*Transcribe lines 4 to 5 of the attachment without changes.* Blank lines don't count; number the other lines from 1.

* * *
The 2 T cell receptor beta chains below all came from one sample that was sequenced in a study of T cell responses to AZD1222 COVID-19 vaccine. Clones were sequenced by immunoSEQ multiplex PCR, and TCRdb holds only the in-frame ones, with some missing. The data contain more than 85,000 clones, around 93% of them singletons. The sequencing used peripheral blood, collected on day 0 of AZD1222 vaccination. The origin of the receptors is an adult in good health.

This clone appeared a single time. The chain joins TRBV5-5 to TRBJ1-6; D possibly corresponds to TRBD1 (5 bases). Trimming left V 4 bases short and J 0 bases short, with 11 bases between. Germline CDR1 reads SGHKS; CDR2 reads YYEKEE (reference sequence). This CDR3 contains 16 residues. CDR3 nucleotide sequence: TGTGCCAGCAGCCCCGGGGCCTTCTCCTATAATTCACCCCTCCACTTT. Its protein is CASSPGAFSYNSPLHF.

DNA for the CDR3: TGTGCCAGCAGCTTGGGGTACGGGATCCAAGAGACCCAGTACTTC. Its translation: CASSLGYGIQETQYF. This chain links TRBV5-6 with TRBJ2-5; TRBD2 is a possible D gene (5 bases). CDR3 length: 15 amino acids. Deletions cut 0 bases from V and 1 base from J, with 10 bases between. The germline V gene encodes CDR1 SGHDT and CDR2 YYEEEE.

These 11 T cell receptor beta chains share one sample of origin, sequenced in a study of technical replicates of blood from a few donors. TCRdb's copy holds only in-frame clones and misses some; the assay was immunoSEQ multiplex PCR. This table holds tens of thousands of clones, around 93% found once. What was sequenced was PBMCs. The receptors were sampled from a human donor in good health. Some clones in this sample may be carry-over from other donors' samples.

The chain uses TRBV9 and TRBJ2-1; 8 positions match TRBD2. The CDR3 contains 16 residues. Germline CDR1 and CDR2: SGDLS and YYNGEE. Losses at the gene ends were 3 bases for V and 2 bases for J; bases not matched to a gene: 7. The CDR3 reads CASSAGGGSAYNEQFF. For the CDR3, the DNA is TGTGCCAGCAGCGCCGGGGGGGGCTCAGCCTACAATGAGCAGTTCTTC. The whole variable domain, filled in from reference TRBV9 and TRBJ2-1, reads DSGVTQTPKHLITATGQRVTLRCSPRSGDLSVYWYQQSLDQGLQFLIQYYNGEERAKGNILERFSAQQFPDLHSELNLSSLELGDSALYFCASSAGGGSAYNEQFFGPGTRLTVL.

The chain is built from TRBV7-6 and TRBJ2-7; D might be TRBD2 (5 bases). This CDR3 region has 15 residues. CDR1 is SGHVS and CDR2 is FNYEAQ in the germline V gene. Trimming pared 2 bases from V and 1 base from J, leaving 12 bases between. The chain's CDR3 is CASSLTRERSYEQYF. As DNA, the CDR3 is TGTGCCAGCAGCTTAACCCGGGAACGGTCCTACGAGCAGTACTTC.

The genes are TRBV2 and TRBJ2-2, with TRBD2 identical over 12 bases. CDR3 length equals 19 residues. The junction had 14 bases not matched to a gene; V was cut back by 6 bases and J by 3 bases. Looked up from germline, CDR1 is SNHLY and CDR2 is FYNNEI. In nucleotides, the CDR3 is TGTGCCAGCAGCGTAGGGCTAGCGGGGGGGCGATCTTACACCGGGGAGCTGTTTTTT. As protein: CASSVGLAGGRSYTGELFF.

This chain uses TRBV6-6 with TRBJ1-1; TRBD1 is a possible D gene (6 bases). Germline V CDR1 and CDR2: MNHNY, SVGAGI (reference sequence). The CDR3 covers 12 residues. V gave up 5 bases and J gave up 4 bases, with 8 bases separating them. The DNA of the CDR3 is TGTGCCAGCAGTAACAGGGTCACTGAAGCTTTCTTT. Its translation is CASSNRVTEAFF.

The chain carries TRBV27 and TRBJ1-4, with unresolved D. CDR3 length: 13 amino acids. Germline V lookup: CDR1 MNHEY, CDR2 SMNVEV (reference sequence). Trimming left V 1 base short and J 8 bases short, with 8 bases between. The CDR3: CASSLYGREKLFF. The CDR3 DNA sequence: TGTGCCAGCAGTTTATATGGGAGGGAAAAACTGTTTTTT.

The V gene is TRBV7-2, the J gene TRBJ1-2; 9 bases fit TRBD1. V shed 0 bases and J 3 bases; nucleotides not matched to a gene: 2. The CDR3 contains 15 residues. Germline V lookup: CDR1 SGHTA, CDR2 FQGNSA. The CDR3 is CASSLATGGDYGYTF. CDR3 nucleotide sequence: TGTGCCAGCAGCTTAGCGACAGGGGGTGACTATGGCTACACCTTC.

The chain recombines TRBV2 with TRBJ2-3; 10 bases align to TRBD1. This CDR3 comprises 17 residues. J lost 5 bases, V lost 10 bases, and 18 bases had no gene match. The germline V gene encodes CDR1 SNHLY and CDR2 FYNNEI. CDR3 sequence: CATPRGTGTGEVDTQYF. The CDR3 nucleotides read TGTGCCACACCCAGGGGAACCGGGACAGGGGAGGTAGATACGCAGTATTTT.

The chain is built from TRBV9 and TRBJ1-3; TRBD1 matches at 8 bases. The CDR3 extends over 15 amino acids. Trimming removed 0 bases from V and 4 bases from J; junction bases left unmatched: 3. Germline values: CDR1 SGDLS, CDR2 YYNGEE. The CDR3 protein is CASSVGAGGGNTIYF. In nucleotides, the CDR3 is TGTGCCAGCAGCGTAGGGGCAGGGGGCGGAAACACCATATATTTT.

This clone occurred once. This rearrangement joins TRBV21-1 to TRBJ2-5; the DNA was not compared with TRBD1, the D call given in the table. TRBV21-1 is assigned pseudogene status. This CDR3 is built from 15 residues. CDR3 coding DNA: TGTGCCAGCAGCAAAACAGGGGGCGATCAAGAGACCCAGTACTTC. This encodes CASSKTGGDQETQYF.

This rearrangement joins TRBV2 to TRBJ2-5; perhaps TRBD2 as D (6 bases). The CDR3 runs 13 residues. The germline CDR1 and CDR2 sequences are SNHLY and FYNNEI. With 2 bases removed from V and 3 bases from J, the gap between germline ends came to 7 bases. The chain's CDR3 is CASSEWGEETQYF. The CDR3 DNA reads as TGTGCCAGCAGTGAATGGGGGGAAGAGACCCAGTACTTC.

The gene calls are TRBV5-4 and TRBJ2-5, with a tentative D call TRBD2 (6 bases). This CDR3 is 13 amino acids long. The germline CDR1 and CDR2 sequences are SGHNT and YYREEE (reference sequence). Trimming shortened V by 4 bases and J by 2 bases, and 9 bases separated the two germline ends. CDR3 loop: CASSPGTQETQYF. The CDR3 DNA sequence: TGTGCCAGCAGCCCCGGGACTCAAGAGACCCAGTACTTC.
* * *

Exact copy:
These 11 T cell receptor beta chains share one sample of origin, sequenced in a study of technical replicates of blood from a few donors. TCRdb's copy holds only in-frame clones and misses some; the assay was immunoSEQ multiplex PCR. This table holds tens of thousands of clones, around 93% found once. What was sequenced was PBMCs. The receptors were sampled from a human donor in good health. Some clones in this sample may be carry-over from other donors' samples.

The chain uses TRBV9 and TRBJ2-1; 8 positions match TRBD2. The CDR3 contains 16 residues. Germline CDR1 and CDR2: SGDLS and YYNGEE. Losses at the gene ends were 3 bases for V and 2 bases for J; bases not matched to a gene: 7. The CDR3 reads CASSAGGGSAYNEQFF. For the CDR3, the DNA is TGTGCCAGCAGCGCCGGGGGGGGCTCAGCCTACAATGAGCAGTTCTTC. The whole variable domain, filled in from reference TRBV9 and TRBJ2-1, reads DSGVTQTPKHLITATGQRVTLRCSPRSGDLSVYWYQQSLDQGLQFLIQYYNGEERAKGNILERFSAQQFPDLHSELNLSSLELGDSALYFCASSAGGGSAYNEQFFGPGTRLTVL.